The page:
Buckley's chance

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Uncertain. Candidates are:

  • A reference to William Buckley (1780–1856), a white convict who escaped in Victoria in 1803 and lived among the Indigenous Australians there for 30 years (survival of non-indigenous people in the bush was reckoned "no chance"). This is the most popular candidate, but earliest known usages date from the 1890s, some 30 years after his death.[1] Nonetheless, this was soon after Buckley's story was publicised in 1889 by E. W. Cole in his book Savage Life in Australia: The Story of William Buckley the Runaway Convict who Lived Thirty-two Years Among the Blacks of Australia, so this etymology remains plausible.
  • From Buckley's and none, presuming that expression derives from a Melbourne department store, Buckley & Nunn.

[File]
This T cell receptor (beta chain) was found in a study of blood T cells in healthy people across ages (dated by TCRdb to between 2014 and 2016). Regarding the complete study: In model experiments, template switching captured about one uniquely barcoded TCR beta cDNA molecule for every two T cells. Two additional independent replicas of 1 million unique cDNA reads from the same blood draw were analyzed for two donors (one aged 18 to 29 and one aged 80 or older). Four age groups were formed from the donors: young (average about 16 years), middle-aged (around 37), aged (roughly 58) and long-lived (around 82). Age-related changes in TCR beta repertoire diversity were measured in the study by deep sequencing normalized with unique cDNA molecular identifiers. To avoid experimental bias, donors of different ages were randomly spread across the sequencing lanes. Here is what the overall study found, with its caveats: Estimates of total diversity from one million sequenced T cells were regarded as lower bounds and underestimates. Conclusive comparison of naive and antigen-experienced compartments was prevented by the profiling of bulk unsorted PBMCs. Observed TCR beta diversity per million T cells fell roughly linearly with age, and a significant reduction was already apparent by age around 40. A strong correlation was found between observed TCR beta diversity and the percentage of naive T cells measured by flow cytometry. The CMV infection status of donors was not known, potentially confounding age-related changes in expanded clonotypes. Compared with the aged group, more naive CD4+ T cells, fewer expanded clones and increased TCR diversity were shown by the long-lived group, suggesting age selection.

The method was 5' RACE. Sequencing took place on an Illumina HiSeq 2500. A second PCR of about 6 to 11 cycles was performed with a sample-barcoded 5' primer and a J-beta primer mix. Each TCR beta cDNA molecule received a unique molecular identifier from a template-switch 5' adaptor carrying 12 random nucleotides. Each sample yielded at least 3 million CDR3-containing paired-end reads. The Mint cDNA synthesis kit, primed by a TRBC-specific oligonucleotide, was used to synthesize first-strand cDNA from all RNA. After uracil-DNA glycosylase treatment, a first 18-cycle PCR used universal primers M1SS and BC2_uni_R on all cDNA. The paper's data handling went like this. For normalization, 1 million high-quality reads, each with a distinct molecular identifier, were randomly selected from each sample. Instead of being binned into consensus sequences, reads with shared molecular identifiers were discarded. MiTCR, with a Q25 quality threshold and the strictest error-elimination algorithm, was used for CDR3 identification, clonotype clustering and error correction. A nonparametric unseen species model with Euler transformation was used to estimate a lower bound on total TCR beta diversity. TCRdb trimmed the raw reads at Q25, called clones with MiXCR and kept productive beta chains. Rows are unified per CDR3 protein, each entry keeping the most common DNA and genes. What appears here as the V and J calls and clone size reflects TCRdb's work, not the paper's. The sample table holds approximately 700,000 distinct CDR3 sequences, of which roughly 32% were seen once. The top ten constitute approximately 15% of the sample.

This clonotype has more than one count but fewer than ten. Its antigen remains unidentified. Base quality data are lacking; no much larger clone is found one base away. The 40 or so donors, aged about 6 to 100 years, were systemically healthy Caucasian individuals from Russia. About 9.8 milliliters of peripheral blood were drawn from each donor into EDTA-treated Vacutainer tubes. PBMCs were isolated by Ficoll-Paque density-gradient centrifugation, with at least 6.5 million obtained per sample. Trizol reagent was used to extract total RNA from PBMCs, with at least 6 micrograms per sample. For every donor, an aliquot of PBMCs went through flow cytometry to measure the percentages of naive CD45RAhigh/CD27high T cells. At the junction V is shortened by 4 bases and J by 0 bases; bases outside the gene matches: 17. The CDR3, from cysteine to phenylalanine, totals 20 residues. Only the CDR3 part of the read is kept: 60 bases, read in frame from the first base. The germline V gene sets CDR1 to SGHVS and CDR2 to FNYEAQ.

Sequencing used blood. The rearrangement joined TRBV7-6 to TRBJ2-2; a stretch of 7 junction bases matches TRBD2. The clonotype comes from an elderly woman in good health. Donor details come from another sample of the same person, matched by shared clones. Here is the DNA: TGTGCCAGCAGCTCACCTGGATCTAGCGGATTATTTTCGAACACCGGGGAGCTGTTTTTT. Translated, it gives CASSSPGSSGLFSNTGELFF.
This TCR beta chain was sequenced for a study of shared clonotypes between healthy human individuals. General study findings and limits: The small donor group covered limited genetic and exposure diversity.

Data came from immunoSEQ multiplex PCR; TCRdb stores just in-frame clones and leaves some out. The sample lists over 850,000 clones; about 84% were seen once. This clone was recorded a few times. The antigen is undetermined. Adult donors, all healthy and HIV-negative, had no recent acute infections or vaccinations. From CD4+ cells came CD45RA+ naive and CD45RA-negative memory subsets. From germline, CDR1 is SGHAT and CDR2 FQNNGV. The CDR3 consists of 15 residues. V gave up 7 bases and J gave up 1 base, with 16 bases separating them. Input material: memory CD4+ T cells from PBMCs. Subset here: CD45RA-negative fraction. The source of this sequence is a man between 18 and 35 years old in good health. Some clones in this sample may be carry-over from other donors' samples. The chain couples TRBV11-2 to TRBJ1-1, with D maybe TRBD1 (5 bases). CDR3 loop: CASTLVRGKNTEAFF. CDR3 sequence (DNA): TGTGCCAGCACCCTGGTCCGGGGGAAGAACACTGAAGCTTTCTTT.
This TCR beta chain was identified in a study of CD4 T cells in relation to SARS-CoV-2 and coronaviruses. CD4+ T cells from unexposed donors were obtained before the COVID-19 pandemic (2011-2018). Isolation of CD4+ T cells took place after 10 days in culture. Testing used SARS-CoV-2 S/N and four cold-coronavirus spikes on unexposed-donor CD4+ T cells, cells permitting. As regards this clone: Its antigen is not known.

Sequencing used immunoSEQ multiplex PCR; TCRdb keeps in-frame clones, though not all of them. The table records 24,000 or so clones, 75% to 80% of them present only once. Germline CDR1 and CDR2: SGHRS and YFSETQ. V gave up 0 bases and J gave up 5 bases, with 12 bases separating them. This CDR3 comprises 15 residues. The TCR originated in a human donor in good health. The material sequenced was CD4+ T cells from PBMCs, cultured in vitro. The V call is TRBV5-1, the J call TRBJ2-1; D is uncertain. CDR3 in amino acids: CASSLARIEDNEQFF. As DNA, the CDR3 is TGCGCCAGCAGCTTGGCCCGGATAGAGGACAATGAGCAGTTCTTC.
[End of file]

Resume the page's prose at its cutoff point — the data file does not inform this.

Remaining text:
• A reference to Mr Buckley of the Bombala region of southern New South Wales, who sued the government over title to land, the action seeming to have little prospect of success.[2]
  • Again a reference to Mars Buckley, not in connection with Crumpton Nunn (as above, re Buckley's and none), but rather in relation to an 1893 run on banks, when Buckley ensured that the Bank of Australasia would have no chance of using his money to pay other depositors. The bank thus had "Buckley's chance" of getting his money. This etymology is arguably somewhat likely since the phrase was first cited three years after this incident.[1]


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Buckley's chance (uncountable)

  1. (Australia, idiomatic, informal) A very small chance; no chance at all.
    • 1936, Andrew Barton ("Banjo") Paterson, The Shearer′s Colt[1]:
      "So he has a chance," said Connie. "Buckley's chance, the way his luck is. Fell out with his girl he did, and lost his job, and now 'e's goin' to lose 'is life. The unluckiest man that ever lived."


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  1. 1.0 1.1 Ozwords October 2000 at the Australian National University.
  2. ^ "Buckley′s Chance", entry in 1970, Bill Wannan, Australian Folklore, Lansdowne Press, reprint 1979, →ISBN, correspondence from a Mr F. Verdich of Rockdale, NSW.